How Patient Care is Improved Through Sound Employee Background Screening
With increased regulation, generational shifts, and growing demand, the healthcare industry is being forced to adapt to volatile changes in the way it does business. And although many of the regulations enacted through the Affordable Care Act are focused on quality of care, the competing priorities of lower costs, greater access, and consumer protections risk negatively impacting the standards of patient care. Is there an effective and scalable solution that can address this Catch-22? In this article, we explore how patient care is improved through sound employee background screening.
Healthcare Employment Verification
In an industry where people’s lives and wellbeing are at stake, the physicians, nurses, and technicians responsible must have the knowledge and experience to guide them. When making a hiring decision on these individuals, an application, resume, or interview will summarize their previous jobs and education, but the truth is that you can’t be assured of the accuracy of that critical information without thorough employee background screening.
Employment verification should include job titles, start and end dates, and eligibility for re-hire, if possible. This investigative work should provide enough information to gather the big picture of the candidate’s past employment experience, capabilities and expertise and assess whether the candidate’s resume matches the verification. In reviewing the information obtained, it’s important to be aware of employment gaps and job hopping behavior.
Furthermore, in such a high-risk industry where, in addition to patient’s lives, the institution’s reputation and malpractice insurance profile is also at stake, inadvertently hiring a medical professional with questionable credentials or fabricated degrees is an employer’s worst nightmare. Partnering with a background screening partner that can also verify education and other credentials, including medical licenses and certifications, is critical for risk mitigation.
It’s no secret that the healthcare field is one of high stress and significant risk of burnout. Physicians and nurses work long, exhausting hours; many face life-or-death situations every day, and the majority have easy access to prescription drugs. Thus, substance abuse is an unfortunate but common consequence, with 10 to 12 percent of physicians abusing prescription drugs at some point in their career, according to some studies.
Drug screening, then, is an imperative factor in healthcare employee background checks. Addiction in healthcare workers can lead to catastrophic results, with patients not receiving the care and, in some cases, the medications that they need. Misdiagnosis and maltreatment are common consequences that (sometimes fatally) impact the wellbeing of the patient and jeopardize the employer’s reputation in the medical field. Careful thought should be given to the type of screening to be used with regard to the ability to detect long-term use and the types of drugs to be identified. For example, urine testing is most useful for detecting drug use within the last 72 hours; after more than 72 hours of non-use, drugs can be difficult to detect in urine.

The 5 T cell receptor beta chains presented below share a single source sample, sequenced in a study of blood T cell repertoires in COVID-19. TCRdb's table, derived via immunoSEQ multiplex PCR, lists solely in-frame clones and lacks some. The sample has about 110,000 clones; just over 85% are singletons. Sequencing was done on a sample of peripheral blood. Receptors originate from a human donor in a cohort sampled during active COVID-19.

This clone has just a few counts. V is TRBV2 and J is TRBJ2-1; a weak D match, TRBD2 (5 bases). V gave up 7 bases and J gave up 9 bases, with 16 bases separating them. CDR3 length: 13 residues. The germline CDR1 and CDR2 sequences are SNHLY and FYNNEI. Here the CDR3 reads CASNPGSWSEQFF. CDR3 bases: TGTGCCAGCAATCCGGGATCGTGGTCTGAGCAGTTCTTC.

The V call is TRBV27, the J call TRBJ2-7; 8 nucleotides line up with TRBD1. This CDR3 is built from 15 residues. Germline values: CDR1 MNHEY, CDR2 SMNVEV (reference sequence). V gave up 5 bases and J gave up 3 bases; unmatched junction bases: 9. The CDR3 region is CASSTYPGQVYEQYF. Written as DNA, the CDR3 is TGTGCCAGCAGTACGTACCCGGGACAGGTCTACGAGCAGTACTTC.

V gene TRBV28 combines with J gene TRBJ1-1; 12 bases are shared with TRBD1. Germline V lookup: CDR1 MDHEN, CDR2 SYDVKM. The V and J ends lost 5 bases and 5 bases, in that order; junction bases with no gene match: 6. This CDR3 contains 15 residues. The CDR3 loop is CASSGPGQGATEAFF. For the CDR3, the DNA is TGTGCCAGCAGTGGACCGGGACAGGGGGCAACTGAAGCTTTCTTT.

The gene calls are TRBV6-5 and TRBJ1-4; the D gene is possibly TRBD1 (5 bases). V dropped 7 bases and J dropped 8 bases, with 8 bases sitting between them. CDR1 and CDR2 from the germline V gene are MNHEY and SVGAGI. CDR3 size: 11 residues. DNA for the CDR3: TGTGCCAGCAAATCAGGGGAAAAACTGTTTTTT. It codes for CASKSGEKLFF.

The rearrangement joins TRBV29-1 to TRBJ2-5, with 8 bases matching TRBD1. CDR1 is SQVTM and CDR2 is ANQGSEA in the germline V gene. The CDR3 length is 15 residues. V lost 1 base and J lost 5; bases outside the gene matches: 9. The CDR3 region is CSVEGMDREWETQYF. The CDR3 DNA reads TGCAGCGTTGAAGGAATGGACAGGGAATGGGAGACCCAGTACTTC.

Hand-in-hand with drug screening is occupational health screening. Ensuring that a prospective hire or an employee has the necessary vaccinations and isn’t a carrier of TB is absolutely necessary to ensure the health and safety of the patients with whom they will interact.
It’s an unfortunate reality that the healthcare industry is no stranger to criminal activity. Several states do not require background checks for medical licensure, and of those that do, many rely on inaccurate FBI fingerprinting checks. Furthermore, as we’ve discussed recently, surveys indicate high percentages of nursing home residents who claim they’ve been abused by their caregivers and medical providers.
Searching source records at the county level and augmenting those searches with state and federal criminal records database searches can help employers ensure they’re hiring individuals who do not pose a risk in the workplace. That said, organizations must be aware of inadvertent discrimination and must stay up to date with local ban‑the‑box laws that aim to limit potential discrimination against former convicts who have already served their time for the crimes they committed.
Additionally, a thorough background screening partner should check government sanctions and watch lists, as well as sex offender registries because of interaction with vulnerable populations. These searches are a critically important element to reducing risks associated with employee crime in the healthcare industry.
We believe that patient care is improved through sound employee background screening upon hire, but it doesn’t stop there. With little knowledge of what an employee’s life looks like outside the hospital or healthcare facility, it’s possible that they will develop undetected bad habits or end up in risky situations that threaten the wellbeing of their patients and possibly co-workers. Therefore, re-screening current employees on a regular basis is imperative. Additionally, an employer’s HR team and legal counsel should develop procedures for addressing criminal activity and drug use by current employees.
Patient Care is Improved Through Sound Employee Background Screening
With so much change in the healthcare industry, the employee background check becomes an essential element in mitigating risk and improving patient care. It’s a step that, if skipped, can lead to an unsafe environment for patients and co-workers, discredited reputation, and the financial costs of litigation and settlements with injured parties.